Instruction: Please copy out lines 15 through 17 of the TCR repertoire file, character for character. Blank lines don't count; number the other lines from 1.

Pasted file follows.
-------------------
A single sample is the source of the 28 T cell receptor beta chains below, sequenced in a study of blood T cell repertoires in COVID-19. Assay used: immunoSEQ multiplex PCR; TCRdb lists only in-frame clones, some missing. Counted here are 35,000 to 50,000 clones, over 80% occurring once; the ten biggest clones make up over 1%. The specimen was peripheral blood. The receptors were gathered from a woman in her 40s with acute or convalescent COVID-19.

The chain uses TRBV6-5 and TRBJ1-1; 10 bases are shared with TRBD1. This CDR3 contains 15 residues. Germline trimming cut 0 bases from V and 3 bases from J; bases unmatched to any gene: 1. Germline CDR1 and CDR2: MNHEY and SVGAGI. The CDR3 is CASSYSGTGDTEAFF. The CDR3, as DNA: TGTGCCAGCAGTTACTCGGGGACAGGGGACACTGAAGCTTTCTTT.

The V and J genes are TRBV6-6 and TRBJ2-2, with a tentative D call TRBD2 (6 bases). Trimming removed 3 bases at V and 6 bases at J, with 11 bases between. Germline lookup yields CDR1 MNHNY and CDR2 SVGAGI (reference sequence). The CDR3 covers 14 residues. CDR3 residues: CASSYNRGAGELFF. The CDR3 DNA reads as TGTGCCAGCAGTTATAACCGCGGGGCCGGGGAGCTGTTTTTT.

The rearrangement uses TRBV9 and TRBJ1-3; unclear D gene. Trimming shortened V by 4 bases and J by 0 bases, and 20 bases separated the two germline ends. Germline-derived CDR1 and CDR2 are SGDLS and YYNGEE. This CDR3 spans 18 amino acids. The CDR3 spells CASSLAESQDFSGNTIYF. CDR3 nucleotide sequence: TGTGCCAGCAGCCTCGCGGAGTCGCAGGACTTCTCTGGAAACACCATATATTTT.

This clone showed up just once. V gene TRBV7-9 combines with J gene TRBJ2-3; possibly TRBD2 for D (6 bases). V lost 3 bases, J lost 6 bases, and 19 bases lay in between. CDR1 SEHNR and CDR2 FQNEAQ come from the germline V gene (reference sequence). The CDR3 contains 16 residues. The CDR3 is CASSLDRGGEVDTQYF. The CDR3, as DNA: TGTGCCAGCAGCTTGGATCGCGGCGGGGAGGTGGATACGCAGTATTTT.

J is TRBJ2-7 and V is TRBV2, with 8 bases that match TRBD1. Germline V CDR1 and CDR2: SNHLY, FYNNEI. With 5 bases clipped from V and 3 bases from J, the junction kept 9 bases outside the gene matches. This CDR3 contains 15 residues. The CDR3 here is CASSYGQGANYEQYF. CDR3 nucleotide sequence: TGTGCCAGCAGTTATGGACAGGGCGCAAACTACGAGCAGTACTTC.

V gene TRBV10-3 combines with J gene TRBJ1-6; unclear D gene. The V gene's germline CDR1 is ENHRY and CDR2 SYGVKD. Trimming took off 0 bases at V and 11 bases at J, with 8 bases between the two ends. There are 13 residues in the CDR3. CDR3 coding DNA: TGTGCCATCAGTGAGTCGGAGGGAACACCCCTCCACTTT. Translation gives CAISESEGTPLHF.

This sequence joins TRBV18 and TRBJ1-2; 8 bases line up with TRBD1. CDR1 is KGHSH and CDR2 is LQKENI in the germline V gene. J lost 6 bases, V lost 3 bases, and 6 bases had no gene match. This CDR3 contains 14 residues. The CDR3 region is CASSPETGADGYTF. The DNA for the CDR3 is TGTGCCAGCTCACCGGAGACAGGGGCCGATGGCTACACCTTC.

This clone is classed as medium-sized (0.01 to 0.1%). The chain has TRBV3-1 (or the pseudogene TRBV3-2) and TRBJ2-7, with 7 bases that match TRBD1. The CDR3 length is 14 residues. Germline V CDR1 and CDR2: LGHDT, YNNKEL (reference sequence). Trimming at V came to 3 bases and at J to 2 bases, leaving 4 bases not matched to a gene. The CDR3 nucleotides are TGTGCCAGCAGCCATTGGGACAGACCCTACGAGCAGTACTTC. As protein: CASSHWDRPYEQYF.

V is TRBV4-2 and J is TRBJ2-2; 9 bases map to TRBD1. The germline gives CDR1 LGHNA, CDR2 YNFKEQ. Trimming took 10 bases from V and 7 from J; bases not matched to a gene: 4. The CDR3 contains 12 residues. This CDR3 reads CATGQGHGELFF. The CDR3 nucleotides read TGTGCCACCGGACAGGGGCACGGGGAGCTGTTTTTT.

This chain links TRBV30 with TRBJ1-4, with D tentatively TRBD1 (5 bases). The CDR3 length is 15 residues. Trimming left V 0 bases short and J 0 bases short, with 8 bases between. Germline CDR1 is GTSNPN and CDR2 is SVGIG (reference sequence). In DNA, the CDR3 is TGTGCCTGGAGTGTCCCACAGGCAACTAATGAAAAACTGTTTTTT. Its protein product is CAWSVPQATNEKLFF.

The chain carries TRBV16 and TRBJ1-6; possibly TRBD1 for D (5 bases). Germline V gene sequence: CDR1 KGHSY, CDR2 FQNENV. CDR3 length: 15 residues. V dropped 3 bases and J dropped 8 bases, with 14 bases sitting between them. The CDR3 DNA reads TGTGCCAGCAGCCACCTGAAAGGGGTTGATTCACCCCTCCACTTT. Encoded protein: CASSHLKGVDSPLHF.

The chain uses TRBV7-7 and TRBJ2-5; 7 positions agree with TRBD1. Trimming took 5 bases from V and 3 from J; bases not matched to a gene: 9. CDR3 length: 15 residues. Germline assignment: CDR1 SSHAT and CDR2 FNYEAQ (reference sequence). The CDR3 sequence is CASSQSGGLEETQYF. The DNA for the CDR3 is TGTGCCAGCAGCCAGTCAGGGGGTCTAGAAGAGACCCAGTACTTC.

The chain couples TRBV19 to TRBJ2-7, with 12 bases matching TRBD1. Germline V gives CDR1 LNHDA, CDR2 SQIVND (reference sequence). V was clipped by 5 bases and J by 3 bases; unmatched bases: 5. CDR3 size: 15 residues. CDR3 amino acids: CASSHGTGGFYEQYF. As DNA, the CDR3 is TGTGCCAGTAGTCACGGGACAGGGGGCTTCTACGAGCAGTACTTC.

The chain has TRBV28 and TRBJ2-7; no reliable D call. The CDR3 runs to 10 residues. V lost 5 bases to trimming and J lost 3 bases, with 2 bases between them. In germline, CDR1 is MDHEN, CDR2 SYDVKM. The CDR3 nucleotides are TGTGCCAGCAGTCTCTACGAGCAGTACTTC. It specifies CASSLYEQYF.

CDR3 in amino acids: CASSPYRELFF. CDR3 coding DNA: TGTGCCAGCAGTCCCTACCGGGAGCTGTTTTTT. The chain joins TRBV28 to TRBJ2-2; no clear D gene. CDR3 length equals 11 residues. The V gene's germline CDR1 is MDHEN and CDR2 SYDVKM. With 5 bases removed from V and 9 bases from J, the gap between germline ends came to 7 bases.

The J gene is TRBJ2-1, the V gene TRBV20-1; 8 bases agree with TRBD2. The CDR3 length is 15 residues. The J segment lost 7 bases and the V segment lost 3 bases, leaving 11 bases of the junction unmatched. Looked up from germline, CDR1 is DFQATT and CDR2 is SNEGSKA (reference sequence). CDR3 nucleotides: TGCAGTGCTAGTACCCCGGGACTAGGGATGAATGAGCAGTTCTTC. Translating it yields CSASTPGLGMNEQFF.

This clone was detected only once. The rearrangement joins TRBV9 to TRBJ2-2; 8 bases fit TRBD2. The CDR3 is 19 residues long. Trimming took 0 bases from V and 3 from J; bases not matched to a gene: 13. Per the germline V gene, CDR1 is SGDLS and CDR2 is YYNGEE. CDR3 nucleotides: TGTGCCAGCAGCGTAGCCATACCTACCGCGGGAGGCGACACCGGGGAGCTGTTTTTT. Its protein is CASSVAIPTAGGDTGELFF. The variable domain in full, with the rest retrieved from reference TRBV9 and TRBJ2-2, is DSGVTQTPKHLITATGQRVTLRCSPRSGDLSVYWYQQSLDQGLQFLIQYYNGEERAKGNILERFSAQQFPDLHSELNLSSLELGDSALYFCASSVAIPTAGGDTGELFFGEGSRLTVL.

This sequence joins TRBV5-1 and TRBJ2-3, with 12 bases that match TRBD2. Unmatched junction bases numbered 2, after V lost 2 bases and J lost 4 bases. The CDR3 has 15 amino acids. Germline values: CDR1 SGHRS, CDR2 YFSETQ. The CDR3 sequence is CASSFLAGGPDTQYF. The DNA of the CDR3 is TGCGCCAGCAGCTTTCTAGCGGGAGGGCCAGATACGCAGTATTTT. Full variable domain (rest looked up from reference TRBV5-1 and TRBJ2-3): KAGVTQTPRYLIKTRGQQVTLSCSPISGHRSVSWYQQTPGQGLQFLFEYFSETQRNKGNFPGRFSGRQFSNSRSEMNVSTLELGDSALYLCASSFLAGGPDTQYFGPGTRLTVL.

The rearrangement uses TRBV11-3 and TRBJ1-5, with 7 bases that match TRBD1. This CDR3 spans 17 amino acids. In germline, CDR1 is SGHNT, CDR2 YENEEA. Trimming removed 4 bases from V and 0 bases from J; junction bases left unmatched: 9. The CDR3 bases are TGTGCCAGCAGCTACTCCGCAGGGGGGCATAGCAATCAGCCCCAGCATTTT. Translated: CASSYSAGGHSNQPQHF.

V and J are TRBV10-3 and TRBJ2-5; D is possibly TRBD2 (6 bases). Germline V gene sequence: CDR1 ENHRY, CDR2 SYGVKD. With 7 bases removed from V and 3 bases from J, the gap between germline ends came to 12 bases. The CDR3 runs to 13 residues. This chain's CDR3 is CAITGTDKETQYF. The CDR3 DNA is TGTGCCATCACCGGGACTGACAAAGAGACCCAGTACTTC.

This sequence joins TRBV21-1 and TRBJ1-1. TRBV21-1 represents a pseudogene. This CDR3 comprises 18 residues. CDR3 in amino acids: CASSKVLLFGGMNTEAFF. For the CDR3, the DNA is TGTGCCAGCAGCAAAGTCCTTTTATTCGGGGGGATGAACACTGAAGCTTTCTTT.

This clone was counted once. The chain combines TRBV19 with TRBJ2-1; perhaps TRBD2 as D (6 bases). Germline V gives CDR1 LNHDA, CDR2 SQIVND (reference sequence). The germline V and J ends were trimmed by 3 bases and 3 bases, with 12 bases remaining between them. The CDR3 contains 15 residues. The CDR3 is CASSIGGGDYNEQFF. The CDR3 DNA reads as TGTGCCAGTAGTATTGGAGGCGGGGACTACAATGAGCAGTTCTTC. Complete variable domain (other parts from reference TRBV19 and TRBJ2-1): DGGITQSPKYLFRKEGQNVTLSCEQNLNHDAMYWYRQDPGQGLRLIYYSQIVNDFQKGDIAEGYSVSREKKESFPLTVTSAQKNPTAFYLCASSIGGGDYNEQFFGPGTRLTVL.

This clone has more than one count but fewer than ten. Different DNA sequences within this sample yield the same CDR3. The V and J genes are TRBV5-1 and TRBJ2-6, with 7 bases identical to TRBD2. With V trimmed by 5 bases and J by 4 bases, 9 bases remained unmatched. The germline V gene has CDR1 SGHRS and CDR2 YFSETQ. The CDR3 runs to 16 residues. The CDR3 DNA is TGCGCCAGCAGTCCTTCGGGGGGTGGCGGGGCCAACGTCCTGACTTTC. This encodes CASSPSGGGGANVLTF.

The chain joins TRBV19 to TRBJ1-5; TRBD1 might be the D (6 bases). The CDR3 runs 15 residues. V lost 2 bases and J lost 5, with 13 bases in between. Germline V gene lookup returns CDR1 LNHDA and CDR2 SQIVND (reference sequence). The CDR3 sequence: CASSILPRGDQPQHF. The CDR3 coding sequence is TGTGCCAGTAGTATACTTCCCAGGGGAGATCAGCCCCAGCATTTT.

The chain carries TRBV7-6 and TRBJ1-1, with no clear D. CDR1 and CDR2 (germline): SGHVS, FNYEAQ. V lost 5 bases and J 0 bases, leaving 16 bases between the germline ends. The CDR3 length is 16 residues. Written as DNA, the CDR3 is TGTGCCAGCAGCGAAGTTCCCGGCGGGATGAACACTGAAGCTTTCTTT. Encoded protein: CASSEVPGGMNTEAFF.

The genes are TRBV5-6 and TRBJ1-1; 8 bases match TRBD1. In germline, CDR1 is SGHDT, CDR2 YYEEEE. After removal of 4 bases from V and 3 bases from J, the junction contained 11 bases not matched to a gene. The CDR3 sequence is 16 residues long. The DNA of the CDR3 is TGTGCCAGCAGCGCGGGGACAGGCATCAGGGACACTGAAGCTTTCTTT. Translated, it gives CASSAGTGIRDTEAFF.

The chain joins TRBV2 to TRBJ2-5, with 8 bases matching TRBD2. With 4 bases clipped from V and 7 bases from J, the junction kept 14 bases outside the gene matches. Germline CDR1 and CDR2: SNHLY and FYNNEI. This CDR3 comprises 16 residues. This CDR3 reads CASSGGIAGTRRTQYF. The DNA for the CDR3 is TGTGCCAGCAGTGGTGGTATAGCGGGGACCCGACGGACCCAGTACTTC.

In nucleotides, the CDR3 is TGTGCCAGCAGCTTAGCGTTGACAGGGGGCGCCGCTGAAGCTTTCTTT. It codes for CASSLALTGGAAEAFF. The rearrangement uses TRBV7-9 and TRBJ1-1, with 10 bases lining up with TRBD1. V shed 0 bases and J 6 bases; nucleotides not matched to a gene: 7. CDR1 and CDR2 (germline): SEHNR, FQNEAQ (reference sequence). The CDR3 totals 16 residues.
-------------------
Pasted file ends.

The chain has TRBV28 and TRBJ2-7; no reliable D call. The CDR3 runs to 10 residues. V lost 5 bases to trimming and J lost 3 bases, with 2 bases between them. In germline, CDR1 is MDHEN, CDR2 SYDVKM. The CDR3 nucleotides are TGTGCCAGCAGTCTCTACGAGCAGTACTTC. It specifies CASSLYEQYF.

CDR3 in amino acids: CASSPYRELFF. CDR3 coding DNA: TGTGCCAGCAGTCCCTACCGGGAGCTGTTTTTT. The chain joins TRBV28 to TRBJ2-2; no clear D gene. CDR3 length equals 11 residues. The V gene's germline CDR1 is MDHEN and CDR2 SYDVKM. With 5 bases removed from V and 9 bases from J, the gap between germline ends came to 7 bases.

The J gene is TRBJ2-1, the V gene TRBV20-1; 8 bases agree with TRBD2. The CDR3 length is 15 residues. The J segment lost 7 bases and the V segment lost 3 bases, leaving 11 bases of the junction unmatched. Looked up from germline, CDR1 is DFQATT and CDR2 is SNEGSKA (reference sequence). CDR3 nucleotides: TGCAGTGCTAGTACCCCGGGACTAGGGATGAATGAGCAGTTCTTC. Translating it yields CSASTPGLGMNEQFF.